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A couple of years ago I spent the summer writing an automated trading program in the C# programming language, and managed to get it running successfully sending limit orders to the Interactive Brokers API, running a simple mean-revert strategy. While it worked well technically, it didn't make money, instead breaking even. It put on around 200 round-turn trades on $5000 lots on 10 US mid-cap stocks = $1 million of volume - and made the princely sum of $92 profit - which turned into a $300 loss after IB's good value for money trading fees.
Still I don't regret it, and it taught me how to code in C#, which was an interesting learning curve.

I haven't done anything else with it until the past month, when a contract I was working on came to an end, and I once again have some spare time to try some things.
So I thought I would post up a thread here to document some of the ideas I am considering, with a view to possibly developing the program, which I have called "Raccoon", into something more sophisticated, and possibly profitable.

One thing that is clear is that trading the markets profitably is actually quite difficult, and that I'll have to engage in some lateral thinking and creativity if I am going to stand any chance of putting into effect anything worth doing.


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Supply vs demand, and what causes a trend.

It is often said that prices move in accordance with supply and demand. That when demand is greater than supply, prices rise, and when demand is less than supply, prices fall. Indeed this appears to be the thinking behind what constitutes a "trend", being, in the case of an up-trend, a sustained period of greater demand than supply, leading to a steady rise in prices.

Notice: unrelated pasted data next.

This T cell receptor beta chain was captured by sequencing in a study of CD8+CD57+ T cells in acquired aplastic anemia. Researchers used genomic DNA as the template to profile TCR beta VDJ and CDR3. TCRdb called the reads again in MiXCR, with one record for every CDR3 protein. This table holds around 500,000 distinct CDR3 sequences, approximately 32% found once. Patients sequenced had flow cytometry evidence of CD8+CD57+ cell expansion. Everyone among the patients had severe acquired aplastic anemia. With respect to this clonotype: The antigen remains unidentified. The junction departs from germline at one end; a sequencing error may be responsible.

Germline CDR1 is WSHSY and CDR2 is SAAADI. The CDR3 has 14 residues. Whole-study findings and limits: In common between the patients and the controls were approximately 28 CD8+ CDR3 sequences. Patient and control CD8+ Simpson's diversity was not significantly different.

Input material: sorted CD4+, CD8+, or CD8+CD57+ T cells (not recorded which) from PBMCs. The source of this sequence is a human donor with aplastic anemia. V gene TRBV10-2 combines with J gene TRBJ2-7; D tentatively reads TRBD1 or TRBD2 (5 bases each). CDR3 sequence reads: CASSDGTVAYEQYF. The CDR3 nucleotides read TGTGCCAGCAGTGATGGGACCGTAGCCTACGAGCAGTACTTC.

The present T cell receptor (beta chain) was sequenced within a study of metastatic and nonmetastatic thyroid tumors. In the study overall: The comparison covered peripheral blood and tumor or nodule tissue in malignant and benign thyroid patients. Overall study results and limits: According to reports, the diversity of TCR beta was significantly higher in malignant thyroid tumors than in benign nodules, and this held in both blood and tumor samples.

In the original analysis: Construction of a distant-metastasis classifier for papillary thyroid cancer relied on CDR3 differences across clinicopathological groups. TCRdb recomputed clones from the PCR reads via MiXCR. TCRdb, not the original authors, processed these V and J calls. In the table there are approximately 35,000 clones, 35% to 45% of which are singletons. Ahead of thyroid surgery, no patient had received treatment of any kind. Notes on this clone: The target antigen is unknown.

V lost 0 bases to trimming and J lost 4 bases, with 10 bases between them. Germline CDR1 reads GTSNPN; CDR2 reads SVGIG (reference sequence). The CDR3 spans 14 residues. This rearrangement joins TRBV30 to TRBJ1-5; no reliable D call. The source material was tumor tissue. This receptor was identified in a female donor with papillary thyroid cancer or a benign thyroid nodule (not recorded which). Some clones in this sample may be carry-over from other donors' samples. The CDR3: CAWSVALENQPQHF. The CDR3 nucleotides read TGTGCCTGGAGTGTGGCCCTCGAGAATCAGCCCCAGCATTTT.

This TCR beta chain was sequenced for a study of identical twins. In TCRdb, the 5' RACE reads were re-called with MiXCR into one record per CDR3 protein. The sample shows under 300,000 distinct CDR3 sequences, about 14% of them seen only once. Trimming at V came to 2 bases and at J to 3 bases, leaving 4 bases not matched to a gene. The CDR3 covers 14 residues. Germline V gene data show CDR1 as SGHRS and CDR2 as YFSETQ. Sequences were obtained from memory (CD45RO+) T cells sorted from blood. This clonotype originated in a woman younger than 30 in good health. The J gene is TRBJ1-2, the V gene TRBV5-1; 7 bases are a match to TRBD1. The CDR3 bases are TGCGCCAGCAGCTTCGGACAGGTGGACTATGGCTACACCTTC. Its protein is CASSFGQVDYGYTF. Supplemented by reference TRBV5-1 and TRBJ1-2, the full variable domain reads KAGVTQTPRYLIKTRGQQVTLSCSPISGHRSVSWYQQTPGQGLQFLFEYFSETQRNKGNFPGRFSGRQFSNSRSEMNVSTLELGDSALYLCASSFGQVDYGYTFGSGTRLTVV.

But I don't think this is quite right, so have an alternative explanation that is similar, but not the same.

The issue with the traditional explanation, in my opinion, is that it explains an up-trend in terms of a sustained period of greater demand than supply. But what is demand? (And what is supply?) In my opinion it is only real demand when a trader places a market order, or when a trader has a limit order in place at the top of the order book about to be executed (in a liquid market). Anything else is for show. Indeed many market participants place limit orders away from the spread and then immediately withdraw them, in order to try to manipulate the market. These don't represent real demand, unless they are placed AT the top.

Therefore at all times in the market, demand must EXACTLY match supply.

So a better way to look at supply and demand, is to say that price, and price changes, are determined by what the price has to be, and has to move to, in order to ensure a continuation of the exact matching of demand, to supply.

I have written some code, which I have named "Weaver" on Microsoft SQL Server to try to simulate this activity.

(SQL Server is a database system. I am a SQL Server developer contractor in the "day job", so understand this technology very well).

It works as follows, with some back-test data I dragged of the API a few months ago:

1. Starting at, say, 2017-07-28 15:00:00.000 UTC. Get from the last close the last price for a single security, say US stock: MPC
Say it was $50.00
2. Advance 1 minute, to 2017-07-28 15:01:00.000
3. Run a stored procedure "pGetActor" that for a range of different types of trader active in the market, what would they do at that point if $50 was still the price. Some would do nothing, some would buy, some would sell. The stored procedure would run with parameter iActorId denoting what type of trader it is supposed to be emulating. The stored procedure would return the positive (if a buy) or a negative (if a sell) volume that would be generated from this trader type in aggregate. Each volume returned is a "actorvolume".
4. The program adds up these actorvolumes generated by the calls of pGetActor, to give the "fVolumeNet" value, the net volume.
If the total is 0 or very close to 0, fix the current price as being the price for this time, because the volumes all match. Advance the clock to the next minute, and go back to 3. for the next minute.
5. If fVolumeNetis greater than zero (or less than zero), then there is some net volume, and according to my theory this means that the price cannot be the current price. So increase (or decrease) the price a single tick, and try again by 3. above with the new price.
With the new price, the actor volumes returned by the calls of pGetActor would also have changed, probably, and therefore adding them up to get fVolumeNet will get a different (probably lower magnitude) value for fVolumeNet.